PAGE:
For evening fires, maybe try shorter hotter fires (enjoying the heat a bit after the fire dies down). The ambiance is then also shorter, but safety...

Another option (possibly, depending on sizes) is to add an insulated stainless liner in the chimney. It'll keep it warmer, hence less (chance) of condensation.
This does not prevent the need to not produce creosote in the first place though - because blowing it out into the environment is not the best either, even if you can keep your chimney clean.
 

Hunter17

New Member
Jan 3, 2022
4
PA
I think you may be right.

For evening fires, maybe try shorter hotter fires (enjoying the heat a bit after the fire dies down). The ambiance is then also shorter, but safety...

Another option (possibly, depending on sizes) is to add an insulated stainless liner in the chimney. It'll keep it warmer, hence less (chance) of condensation.
This does not prevent the need to not produce creosote in the first place though - because blowing it out into the environment is not the best either, even if you can keep your chimney clean.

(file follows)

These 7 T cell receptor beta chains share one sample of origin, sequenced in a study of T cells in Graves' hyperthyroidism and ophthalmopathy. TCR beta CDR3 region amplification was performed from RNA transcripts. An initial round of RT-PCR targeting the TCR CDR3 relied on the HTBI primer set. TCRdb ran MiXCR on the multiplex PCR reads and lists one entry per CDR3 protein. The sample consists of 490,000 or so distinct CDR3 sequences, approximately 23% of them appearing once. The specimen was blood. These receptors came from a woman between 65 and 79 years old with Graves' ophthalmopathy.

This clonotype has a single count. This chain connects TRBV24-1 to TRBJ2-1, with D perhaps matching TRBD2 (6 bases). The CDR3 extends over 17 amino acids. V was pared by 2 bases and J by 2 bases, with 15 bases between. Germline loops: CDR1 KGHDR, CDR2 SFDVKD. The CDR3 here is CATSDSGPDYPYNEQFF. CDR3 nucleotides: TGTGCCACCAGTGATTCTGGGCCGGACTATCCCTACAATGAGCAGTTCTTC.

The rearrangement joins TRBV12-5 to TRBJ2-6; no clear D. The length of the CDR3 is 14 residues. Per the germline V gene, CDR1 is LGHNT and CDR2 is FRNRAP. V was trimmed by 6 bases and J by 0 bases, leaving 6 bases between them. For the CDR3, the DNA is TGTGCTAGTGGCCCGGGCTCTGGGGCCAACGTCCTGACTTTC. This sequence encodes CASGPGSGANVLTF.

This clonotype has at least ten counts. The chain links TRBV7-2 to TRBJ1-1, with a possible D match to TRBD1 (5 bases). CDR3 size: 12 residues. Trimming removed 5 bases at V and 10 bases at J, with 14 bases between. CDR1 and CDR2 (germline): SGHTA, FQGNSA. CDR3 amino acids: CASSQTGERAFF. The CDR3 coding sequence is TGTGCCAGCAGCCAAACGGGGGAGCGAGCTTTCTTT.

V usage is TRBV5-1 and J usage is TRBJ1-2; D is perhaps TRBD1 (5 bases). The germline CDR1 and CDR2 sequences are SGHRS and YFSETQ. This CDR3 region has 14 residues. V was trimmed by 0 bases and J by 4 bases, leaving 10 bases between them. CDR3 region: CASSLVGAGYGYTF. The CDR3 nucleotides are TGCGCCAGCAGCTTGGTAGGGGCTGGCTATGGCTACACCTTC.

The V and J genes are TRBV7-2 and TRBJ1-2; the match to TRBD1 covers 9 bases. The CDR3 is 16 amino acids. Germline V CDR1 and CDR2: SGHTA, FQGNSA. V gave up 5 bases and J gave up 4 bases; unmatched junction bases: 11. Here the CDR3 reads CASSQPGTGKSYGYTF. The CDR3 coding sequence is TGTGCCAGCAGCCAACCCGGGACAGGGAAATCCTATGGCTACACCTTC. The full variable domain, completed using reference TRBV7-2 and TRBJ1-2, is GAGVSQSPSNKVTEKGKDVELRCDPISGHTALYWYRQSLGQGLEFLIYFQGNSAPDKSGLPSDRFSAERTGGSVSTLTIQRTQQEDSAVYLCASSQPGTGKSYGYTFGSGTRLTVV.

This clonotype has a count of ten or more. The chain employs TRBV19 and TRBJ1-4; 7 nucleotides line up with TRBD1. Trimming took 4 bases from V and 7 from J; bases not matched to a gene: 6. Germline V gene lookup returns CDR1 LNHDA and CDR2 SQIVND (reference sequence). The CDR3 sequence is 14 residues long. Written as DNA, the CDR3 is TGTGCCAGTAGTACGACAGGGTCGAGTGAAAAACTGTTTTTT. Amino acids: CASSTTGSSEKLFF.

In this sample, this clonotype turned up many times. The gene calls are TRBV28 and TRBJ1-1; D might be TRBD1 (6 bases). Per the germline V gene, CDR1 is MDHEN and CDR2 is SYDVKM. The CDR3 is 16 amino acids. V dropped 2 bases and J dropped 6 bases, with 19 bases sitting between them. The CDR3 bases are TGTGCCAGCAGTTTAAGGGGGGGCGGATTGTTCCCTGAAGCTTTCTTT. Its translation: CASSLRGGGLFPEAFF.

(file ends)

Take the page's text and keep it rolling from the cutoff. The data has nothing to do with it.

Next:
Good points. Modifying the liner is something I’ll have to ask about at my next cleaning. Not sure how much something like that costs, but I imagine they aren’t giving them away haha. Either way, if I can determine if the long term benefit is worth the cost, I’ll be on board.
 

bholler

Chimney sweep
Staff member
Jan 14, 2014
28,177
central pa
Good points. Modifying the liner is something I’ll have to ask about at my next cleaning. Not sure how much something like that costs, but I imagine they aren’t giving them away haha. Either way, if I can determine if the long term benefit is worth the cost, I’ll be on board.
That is definitely a home made stove or one made at a local shop. It looks like it has 6" pipe on a stove which looks like 8 would be more appropriate. It then goes into a much larger clay liner where the gasses expand causing them to cool rapidly. That ammout of buildup is not at all uncommon for old primitive stoves like that. Especially going into an oversized uninsulated liner